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than years, could be no more than sixty-Truth might lie between-He was certainly sixty-five; and the general air of his countenance, notwithstanding something seemed to have been planting wrinkles in it before their time, agreed to the account. . It was one of those heads which Guido has often
painted--mild, pale, penetrating; free from all common-place ideas of fat, contented ignorance looking downwards upon the earth-it looked forwards; but looked as if it looked at something beyond this world. How one of his order came by it, Heaven above, who let it fall upon a monk's shoulders, best knows: but it would have suited a Bramin ; and had I met it upon the plains of Indostan, I had reverenced it. .
The rest of his outline may be given in a few strokes; ore might put it into the hands of any one to design; for it was neither elegant nor otherwise, but as character and expression made it so. It was a thin, square form, something above the common size, if it lost not the distinction by a bend forwards in the figure—but it was the attitude of entreaty; and as it now stands present in my imagination, it gained more than it lost by it.
When he had entered the room three paces, he stood still; and laying his left hand upon his breast (a slender white staff with which he journeyed being in his right)—when I had got close up to him, he introduced himself with the little story of the wants of his convent, and the poverty of his order—and did it with so simple a grace and such an air of depreca. tion was there in the whole cast of his look and figure -I was bewitched not to have been struck with it.
- A better reason was, I had predetermined not to give him a single sous.
'Tis very true, said I, replying to a cast upwards with his eyes, with which he had concluded his address—’tis very true-and Heaven be their resource who have no other than the charity of the world ; the stock of which, I fear, is no way sufficient for the many great claims which are hourly made upon it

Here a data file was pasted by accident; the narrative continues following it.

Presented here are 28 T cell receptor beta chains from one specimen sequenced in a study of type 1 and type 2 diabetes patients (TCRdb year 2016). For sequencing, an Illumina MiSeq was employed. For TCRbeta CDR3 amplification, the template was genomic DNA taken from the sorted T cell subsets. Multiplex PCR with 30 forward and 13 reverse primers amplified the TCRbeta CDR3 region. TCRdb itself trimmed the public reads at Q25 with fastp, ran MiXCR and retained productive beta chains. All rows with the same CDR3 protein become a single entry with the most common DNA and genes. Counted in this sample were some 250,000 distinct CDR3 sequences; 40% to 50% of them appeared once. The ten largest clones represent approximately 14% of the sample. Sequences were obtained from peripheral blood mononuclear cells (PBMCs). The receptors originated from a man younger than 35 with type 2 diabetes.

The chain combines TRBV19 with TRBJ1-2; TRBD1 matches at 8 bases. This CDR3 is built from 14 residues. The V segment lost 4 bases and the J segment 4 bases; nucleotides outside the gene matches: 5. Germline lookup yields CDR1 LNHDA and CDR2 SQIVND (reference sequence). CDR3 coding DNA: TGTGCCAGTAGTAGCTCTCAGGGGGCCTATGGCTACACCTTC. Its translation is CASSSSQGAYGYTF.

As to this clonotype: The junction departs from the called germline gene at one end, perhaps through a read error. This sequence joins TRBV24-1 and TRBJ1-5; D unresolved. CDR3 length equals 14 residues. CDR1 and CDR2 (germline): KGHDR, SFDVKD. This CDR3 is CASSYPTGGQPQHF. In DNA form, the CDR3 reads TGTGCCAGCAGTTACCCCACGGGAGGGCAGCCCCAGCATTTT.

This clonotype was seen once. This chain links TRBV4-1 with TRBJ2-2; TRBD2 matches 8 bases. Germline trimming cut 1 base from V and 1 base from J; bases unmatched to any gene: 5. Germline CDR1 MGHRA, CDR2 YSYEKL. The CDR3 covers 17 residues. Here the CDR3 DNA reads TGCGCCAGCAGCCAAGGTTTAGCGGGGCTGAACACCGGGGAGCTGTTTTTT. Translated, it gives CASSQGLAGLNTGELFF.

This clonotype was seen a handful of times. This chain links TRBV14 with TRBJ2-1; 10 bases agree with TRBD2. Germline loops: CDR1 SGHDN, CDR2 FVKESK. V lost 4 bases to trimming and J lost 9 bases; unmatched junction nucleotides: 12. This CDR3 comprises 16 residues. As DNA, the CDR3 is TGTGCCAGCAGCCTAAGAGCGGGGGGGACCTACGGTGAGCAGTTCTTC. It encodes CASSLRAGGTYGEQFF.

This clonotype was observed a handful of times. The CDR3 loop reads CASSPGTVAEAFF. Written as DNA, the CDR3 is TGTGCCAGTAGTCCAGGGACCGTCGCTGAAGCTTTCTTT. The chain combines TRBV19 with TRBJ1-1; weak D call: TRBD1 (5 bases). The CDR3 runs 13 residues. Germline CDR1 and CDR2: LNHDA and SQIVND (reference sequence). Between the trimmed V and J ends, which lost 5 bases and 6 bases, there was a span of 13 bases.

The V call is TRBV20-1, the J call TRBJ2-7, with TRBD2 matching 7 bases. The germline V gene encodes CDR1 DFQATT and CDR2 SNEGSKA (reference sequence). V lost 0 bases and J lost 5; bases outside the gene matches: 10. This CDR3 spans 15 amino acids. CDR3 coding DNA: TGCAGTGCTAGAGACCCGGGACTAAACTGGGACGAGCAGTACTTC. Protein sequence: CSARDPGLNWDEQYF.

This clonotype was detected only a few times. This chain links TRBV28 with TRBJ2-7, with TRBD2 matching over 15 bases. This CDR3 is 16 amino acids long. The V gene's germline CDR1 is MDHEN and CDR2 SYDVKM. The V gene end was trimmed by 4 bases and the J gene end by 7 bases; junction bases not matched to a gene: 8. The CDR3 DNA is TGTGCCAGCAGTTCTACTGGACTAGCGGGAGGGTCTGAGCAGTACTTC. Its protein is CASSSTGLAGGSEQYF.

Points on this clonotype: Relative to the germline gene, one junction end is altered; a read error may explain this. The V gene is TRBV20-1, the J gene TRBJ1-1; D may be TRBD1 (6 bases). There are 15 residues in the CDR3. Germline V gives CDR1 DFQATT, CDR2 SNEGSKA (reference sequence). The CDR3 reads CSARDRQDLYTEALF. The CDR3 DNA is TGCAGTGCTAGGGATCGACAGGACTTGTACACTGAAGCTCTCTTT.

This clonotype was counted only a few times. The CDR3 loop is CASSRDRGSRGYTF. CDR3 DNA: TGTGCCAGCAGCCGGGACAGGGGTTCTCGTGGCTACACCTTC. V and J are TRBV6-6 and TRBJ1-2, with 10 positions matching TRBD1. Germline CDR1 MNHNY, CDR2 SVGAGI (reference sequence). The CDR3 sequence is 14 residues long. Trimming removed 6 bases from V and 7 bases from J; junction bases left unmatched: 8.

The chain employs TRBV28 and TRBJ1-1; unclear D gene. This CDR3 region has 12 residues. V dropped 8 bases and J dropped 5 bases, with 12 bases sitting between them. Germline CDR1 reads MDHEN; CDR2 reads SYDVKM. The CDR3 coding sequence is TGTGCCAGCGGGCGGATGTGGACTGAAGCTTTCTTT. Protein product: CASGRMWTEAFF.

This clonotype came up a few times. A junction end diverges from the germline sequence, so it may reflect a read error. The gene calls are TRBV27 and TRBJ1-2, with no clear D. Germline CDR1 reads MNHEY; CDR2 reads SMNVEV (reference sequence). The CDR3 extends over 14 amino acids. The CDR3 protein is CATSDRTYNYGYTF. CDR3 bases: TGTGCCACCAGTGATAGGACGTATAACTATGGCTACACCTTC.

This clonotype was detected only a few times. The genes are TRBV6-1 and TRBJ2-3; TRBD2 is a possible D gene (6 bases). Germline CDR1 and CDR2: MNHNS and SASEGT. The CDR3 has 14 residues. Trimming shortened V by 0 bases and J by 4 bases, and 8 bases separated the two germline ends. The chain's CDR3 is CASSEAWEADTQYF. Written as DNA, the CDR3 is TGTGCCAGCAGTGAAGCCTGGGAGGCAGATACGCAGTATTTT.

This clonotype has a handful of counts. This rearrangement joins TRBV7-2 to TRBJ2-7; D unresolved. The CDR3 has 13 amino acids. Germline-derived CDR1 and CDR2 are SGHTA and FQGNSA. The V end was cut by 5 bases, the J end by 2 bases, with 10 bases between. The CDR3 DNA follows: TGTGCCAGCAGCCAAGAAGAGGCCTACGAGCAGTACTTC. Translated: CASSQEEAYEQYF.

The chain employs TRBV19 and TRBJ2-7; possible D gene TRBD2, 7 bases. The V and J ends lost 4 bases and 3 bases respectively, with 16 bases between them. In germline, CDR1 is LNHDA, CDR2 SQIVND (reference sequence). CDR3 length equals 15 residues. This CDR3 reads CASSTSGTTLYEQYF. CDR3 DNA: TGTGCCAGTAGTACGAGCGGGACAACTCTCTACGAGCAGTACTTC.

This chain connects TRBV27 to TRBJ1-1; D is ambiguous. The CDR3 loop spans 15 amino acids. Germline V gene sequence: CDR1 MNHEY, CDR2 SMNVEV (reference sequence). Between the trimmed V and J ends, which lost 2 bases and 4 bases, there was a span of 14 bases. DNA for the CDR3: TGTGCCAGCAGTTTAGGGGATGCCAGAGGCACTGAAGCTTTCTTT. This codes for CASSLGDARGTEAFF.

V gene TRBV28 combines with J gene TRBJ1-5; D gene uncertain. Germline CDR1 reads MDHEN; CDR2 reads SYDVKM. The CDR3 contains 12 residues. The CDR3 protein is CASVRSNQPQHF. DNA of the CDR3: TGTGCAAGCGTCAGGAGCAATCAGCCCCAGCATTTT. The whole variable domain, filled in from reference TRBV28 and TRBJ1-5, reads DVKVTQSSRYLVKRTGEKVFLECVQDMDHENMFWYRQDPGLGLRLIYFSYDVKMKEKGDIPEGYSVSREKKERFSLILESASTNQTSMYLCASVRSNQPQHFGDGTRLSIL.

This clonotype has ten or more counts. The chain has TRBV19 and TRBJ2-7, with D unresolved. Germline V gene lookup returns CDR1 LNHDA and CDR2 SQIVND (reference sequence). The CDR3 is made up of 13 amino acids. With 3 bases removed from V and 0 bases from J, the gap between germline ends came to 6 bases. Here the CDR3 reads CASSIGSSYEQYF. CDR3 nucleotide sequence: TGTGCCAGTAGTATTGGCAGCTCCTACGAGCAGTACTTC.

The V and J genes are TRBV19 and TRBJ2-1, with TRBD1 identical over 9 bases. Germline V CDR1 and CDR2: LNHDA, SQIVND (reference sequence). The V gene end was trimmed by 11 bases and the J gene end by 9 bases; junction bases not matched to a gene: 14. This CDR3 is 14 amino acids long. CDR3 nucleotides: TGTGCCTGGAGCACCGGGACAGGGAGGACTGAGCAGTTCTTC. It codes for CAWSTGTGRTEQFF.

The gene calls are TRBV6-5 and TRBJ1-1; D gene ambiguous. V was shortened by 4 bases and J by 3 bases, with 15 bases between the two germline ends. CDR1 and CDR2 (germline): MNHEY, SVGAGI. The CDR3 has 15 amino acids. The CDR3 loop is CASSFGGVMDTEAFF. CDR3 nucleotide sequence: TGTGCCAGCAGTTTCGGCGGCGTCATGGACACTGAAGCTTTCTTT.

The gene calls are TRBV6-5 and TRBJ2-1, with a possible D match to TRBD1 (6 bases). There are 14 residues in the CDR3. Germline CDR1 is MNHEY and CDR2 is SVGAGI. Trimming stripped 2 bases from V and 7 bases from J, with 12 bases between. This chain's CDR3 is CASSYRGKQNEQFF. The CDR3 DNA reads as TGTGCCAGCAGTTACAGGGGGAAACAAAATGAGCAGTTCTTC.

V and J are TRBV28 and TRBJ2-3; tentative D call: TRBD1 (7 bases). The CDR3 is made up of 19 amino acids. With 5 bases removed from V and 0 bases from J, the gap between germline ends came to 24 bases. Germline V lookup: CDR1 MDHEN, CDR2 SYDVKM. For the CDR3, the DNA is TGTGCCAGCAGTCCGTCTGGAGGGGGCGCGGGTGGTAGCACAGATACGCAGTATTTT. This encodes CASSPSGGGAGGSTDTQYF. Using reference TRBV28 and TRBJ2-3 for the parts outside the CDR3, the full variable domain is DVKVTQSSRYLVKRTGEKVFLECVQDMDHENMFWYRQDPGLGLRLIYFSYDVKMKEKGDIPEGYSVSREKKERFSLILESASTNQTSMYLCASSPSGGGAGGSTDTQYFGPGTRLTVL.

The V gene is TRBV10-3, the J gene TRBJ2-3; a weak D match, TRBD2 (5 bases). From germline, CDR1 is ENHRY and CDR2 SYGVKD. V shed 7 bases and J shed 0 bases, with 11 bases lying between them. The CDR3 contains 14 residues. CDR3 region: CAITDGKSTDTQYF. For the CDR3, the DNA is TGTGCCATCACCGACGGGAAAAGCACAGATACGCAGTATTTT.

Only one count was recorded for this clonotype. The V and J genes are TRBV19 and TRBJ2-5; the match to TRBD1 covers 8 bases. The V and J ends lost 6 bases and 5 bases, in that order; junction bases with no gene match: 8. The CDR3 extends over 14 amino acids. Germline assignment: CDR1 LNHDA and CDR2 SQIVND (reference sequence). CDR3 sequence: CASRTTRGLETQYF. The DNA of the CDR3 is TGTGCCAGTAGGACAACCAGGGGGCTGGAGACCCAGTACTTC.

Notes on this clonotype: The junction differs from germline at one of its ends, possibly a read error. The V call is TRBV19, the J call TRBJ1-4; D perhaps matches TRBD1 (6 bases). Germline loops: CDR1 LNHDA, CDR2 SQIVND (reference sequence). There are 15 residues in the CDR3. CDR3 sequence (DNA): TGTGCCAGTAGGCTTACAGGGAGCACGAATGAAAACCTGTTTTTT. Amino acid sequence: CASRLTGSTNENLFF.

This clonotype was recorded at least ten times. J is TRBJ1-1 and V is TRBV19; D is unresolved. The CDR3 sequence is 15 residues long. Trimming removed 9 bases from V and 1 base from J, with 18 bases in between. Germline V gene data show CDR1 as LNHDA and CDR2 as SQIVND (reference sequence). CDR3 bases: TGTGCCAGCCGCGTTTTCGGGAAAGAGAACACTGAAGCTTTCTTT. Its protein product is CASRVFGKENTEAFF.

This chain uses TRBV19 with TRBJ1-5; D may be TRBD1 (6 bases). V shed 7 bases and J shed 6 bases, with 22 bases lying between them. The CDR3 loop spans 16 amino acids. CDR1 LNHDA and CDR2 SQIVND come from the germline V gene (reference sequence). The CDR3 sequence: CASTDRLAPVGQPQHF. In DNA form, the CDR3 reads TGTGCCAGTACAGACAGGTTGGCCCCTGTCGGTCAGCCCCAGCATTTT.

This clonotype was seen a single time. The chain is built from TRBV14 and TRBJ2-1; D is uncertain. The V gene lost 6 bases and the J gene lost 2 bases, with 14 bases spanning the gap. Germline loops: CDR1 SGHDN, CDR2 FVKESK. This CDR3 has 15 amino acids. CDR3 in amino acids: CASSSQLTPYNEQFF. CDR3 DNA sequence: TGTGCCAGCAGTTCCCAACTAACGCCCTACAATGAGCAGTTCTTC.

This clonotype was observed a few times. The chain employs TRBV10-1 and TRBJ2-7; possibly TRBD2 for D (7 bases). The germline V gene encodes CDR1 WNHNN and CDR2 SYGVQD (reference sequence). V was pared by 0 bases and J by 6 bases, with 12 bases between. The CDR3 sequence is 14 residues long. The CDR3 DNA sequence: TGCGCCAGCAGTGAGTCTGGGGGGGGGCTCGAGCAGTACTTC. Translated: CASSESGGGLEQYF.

As I pronounced the words great claims, he gave a slight glance with his eyes downwards upon the sleeve of his tunic-I felt the full force of the appeal
I acknowledge it, said I-a coarse habit, and that but once in three years, with meagre diet, are nogreat matters: but the true point of pity is, as they can be earned in the world with so little industry, that your order should wish to procure them by pres. sing upon a fund which is the property of the lame, the blind, the aged, and the infirm : the captive who lies down counting over and over again the days of his affliction, languishes also for his share of it; and had you been of the order of mercy, instead of the order of St. Francis, poor as I am, continued I, · pointing at my portmanteau, full cheerfully should it have been opened to you for the ransom of the unfortunate. The monk made me a bow-But, resumed I, the unfortunate of our own country surely have the first rights; and I have left thousands in distress upon the English shore. The monk gave a cordial wave with his head—as much as to say, No doubt there is misery enough in every corner of the world, as well as within our convent. But we distinguish, said I, laying my hand upon the sleeve of his tunic, in return for his appeal-we distinguish, my good father, betwixt those who wish only to eat the bread of their own labour--and those who eat the bread of other people's, and have no other plan in life, but to get through it in sloth and ignorance, for the love of God